“Cannon to the right of them! Cannon to the left of them!” Kudos to The Bakery team! Looking forward to the next project!

New Composition Performed

Last night I had a new piece, Always, Ghosts, played by the Composers’ Collective ensemble at the National Opera Center in NYC. Written for piano, cello, clarinet and horn, its a relatively short piece. The musicians were amazing and I look forward to getting the audio and video we had captured posted here. Here are my notes on the composition:

Always, Ghosts was composed as an intention to be a short film. In four parts, entrance, searching, realization, and exit, the music follows the plot of a ghost experiencing these moments and thoughts. The piano is the foundation of the scenery while the cello, clarinet, and horn together act as its observations. In the story, the ghost comes into reality floating, pre-dawn, over the Hudson, returns home to find its child asleep in bed, finds its own body in the woods, concludes its wife was the murderer, and then leaves this plane resigning itself to confusion, sadness, and helplessness. Set in a summer scene on the Hudson River, the composer found inspiration from very early train trips. He would listen to solo string music between New York City and his childhood home in Albany, seeing the sleepy old towns in the grey morning light.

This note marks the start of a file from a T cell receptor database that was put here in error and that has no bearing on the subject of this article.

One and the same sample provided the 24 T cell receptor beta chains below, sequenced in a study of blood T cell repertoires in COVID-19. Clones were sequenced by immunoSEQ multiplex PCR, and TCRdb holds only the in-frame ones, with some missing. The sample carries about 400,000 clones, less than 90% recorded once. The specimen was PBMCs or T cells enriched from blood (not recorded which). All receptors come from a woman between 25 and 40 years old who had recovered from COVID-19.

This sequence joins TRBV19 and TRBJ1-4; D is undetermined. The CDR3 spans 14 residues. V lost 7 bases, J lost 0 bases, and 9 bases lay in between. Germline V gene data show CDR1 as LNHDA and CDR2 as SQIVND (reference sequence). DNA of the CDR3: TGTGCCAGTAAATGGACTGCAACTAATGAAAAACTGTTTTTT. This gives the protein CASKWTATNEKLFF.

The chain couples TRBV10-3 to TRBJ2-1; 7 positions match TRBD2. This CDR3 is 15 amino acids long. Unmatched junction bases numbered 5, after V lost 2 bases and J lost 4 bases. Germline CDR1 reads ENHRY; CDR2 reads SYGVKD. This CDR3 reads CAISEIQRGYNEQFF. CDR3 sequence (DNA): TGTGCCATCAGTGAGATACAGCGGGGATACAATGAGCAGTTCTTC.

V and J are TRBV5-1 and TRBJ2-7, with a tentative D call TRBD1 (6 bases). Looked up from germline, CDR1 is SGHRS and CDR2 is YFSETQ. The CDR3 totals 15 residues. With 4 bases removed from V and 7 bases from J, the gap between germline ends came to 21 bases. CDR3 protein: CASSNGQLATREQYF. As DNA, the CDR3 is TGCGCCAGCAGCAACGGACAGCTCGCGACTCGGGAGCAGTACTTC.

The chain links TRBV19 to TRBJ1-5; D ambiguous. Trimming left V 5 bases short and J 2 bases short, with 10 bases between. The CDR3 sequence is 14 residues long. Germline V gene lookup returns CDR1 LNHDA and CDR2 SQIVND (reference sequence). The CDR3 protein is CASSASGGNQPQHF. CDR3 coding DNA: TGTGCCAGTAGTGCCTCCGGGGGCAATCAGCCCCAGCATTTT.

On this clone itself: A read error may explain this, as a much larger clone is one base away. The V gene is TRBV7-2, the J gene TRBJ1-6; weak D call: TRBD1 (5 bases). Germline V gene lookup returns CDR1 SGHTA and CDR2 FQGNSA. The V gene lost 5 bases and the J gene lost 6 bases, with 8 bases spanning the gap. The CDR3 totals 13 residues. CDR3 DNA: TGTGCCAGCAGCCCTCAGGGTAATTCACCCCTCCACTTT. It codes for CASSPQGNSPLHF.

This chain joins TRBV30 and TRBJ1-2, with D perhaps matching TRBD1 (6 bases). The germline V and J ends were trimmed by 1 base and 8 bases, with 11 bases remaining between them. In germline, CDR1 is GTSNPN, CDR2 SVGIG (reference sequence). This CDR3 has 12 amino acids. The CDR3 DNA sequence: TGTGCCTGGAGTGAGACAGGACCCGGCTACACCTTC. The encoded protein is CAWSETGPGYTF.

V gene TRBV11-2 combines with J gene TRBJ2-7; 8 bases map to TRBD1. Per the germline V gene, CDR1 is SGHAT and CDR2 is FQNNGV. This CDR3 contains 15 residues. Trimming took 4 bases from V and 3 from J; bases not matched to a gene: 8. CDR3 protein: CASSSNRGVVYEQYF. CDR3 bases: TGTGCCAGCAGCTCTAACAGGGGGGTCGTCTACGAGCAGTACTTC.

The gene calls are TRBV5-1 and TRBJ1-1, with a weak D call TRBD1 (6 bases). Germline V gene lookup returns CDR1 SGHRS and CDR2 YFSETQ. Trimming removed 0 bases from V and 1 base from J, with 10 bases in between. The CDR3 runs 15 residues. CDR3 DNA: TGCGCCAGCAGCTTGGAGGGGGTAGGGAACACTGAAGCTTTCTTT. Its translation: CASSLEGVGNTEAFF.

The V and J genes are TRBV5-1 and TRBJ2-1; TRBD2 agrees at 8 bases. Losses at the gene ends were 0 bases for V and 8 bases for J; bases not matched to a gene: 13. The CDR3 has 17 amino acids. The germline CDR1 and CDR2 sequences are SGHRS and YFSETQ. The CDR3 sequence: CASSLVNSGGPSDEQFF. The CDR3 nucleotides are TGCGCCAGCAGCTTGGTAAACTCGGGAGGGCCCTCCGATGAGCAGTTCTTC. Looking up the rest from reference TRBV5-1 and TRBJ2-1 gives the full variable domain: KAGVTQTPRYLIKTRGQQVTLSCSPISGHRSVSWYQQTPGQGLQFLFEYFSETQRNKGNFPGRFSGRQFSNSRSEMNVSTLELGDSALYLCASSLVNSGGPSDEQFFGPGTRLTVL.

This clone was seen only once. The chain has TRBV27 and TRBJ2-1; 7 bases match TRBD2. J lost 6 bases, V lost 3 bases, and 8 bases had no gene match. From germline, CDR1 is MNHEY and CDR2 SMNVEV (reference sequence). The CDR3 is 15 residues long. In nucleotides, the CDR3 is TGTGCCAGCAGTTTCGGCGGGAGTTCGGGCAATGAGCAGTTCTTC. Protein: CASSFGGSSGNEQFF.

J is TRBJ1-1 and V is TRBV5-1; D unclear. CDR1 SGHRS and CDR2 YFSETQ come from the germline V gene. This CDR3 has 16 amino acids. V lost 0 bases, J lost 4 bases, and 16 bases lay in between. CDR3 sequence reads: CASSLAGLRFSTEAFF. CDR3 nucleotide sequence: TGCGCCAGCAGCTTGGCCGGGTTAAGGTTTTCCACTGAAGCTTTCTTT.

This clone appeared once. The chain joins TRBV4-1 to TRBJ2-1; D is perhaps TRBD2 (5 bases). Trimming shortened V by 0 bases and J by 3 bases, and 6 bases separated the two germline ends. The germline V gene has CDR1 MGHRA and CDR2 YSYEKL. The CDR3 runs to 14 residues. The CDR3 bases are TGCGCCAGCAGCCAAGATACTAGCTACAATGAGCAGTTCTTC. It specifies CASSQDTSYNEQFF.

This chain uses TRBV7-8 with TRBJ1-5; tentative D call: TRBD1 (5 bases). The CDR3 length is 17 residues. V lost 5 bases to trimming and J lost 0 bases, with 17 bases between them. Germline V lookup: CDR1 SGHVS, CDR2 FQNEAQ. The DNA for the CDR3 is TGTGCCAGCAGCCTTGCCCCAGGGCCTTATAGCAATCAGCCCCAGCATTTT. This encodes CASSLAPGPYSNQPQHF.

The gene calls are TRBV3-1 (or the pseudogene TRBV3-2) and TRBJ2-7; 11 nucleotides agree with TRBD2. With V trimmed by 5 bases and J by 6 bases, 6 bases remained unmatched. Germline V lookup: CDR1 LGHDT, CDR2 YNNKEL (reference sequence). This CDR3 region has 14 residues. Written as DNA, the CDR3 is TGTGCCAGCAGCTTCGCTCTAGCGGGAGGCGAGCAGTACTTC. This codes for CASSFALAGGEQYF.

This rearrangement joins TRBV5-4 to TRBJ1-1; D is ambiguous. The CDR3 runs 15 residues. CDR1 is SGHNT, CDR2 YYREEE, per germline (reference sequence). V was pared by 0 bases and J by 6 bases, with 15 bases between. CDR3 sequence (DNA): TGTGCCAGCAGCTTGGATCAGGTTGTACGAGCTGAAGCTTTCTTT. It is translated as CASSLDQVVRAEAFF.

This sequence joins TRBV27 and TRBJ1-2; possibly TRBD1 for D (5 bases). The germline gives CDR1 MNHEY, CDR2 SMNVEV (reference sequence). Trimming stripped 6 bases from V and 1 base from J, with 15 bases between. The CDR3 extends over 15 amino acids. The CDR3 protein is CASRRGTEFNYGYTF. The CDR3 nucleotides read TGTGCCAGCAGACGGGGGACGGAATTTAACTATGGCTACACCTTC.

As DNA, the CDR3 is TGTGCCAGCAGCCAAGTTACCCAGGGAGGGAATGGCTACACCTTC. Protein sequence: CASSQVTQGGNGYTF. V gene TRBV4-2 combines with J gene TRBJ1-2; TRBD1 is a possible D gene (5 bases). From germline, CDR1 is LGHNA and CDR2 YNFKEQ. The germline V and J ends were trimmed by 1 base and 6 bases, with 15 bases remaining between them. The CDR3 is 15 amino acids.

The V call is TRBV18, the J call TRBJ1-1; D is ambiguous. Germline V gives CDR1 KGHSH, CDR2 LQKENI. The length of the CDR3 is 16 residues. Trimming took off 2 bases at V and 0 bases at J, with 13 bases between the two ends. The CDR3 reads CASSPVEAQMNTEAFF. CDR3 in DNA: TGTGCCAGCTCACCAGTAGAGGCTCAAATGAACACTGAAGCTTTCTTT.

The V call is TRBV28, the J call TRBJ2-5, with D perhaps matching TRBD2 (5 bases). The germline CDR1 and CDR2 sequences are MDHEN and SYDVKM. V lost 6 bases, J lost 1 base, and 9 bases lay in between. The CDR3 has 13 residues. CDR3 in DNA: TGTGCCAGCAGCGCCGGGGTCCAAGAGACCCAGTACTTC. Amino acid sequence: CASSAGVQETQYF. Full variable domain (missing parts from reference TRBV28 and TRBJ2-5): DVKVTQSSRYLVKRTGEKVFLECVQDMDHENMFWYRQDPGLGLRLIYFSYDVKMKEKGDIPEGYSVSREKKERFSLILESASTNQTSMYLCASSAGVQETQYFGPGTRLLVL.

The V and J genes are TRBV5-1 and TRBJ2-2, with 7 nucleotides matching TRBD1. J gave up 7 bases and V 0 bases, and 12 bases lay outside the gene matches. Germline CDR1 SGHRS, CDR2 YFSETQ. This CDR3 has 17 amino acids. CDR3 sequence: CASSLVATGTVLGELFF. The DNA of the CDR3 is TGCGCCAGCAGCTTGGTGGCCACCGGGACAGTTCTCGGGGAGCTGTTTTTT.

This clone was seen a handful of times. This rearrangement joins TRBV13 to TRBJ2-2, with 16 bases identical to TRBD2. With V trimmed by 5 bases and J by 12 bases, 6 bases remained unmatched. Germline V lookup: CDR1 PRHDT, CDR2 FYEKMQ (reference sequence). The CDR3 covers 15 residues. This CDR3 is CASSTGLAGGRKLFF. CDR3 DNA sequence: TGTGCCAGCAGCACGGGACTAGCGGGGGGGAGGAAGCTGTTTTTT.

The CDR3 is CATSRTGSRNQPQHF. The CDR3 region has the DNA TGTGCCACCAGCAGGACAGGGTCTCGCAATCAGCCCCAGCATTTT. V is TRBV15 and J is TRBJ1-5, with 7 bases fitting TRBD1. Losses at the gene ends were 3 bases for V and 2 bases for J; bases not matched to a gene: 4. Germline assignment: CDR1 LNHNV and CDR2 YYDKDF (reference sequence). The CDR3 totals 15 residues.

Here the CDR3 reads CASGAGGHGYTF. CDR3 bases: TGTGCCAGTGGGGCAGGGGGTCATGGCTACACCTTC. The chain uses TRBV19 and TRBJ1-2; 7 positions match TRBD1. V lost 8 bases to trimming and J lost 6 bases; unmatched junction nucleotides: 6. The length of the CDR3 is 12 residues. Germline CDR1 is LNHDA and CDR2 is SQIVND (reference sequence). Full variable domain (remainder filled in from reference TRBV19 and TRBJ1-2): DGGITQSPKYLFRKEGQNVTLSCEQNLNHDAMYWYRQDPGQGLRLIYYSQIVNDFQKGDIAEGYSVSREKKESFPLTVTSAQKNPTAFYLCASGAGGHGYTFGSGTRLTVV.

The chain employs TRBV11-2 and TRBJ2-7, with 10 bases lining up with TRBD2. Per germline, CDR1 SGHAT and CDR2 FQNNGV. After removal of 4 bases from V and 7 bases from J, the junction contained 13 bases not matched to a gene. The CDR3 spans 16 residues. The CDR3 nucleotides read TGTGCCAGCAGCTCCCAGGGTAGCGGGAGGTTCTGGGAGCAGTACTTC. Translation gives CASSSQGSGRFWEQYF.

Nocturne for Trumpet and Cello

With this piece, I used a non-repeating 12-tone pattern twice. This means there is an A and a B section, but since there was no repetition of a melody, you won’t notice it without counting tones. But the repetition of notes is allowed, so I used rhythm more as a compositional tool in this.

The structure itself hides the A – B idea in that there is simply a point where I finished all twelve tones and then used another twelve tones. In all, this piece only uses 24 tones.

The idea that it is a nocturne-style composition comes from the slow and hushed nature, using muted trumpet and cello.  The title “Sleepy Hollow” has no reference to the children’s story, instead alluding to that feeling of waking up sleep deprived before the sun is up and you can’t seem to form thoughts yet.

iPad Compositions

Now that i-Products are so fast and powerful, way more than my first Mac, a beige G3 running at 333MHz and an 8GB hard drive, I’ve been excited about music composition on only iPad or iPhone. Plus, when I heard the Gorillaz made their album The Fall primarily with iPad instruments, I thought the device may actually be ready for real composition and writing. And when Korg released the Gorillaz version of the iElectribe, I felt my thoughts were confirmed.

The challenge used to be that applications on i-devices didn’t talk to each other. That meant that working on a synth from some random company wouldn’t interface with Garageband, the multi-tracking software, so you’d either have to record it on another iPad/iPhone or your computer’s DAW. Enter into the picture, Audiobus, an application that acted as software routing from certain apps into Garageband, as well as filters and effects apps along the way. Apple saw that novelty and added inter-app audio support to Garageband.

So now, with a recording studio in my bag, I can record on my commute into the city. The first results of using Garageband and an app called Chordion, over the last week, are posted in Soundcloud, as well as on my music page.